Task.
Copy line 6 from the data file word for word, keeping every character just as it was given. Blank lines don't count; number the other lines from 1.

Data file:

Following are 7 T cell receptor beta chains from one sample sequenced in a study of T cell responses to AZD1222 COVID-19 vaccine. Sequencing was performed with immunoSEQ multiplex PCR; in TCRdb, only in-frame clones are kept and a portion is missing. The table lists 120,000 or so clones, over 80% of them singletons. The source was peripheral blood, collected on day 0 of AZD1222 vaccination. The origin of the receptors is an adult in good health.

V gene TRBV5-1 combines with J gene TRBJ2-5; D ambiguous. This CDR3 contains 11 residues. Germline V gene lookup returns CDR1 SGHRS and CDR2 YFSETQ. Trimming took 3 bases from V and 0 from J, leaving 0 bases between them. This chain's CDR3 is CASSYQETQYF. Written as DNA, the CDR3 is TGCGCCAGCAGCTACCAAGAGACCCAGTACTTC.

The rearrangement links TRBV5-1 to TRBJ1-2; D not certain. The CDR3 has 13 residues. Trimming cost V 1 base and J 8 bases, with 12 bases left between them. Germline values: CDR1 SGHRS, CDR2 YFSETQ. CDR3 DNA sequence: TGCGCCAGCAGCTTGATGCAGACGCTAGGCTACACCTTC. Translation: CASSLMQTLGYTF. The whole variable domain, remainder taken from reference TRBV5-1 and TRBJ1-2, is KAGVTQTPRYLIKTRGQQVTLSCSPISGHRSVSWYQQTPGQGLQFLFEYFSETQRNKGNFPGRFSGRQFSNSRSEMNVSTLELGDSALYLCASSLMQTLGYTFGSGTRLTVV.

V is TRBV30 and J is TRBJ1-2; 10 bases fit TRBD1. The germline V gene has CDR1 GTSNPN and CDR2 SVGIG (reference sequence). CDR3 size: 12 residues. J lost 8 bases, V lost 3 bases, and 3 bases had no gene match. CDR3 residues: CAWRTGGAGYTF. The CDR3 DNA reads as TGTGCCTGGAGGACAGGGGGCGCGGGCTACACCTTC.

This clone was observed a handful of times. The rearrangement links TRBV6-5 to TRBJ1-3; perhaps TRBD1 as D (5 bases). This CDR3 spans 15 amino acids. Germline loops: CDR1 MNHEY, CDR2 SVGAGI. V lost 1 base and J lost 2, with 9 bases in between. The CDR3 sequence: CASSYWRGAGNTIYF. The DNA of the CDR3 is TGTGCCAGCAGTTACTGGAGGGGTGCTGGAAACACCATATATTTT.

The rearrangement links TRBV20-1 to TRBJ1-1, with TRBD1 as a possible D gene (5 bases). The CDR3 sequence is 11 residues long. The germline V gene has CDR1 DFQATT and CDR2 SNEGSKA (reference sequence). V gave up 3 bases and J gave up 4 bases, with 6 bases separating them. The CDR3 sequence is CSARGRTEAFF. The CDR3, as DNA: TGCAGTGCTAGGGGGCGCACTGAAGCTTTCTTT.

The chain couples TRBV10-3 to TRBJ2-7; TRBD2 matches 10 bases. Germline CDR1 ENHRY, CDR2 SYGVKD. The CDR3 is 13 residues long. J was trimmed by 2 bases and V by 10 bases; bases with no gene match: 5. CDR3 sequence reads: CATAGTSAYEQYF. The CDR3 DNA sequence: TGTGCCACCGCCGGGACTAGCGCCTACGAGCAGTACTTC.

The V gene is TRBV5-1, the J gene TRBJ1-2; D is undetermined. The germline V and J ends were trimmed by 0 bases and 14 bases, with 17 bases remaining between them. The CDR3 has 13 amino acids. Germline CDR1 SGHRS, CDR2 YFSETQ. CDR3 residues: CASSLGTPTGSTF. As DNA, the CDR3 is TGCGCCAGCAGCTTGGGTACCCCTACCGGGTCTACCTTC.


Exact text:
The rearrangement links TRBV20-1 to TRBJ1-1, with TRBD1 as a possible D gene (5 bases). The CDR3 sequence is 11 residues long. The germline V gene has CDR1 DFQATT and CDR2 SNEGSKA (reference sequence). V gave up 3 bases and J gave up 4 bases, with 6 bases separating them. The CDR3 sequence is CSARGRTEAFF. The CDR3, as DNA: TGCAGTGCTAGGGGGCGCACTGAAGCTTTCTTT.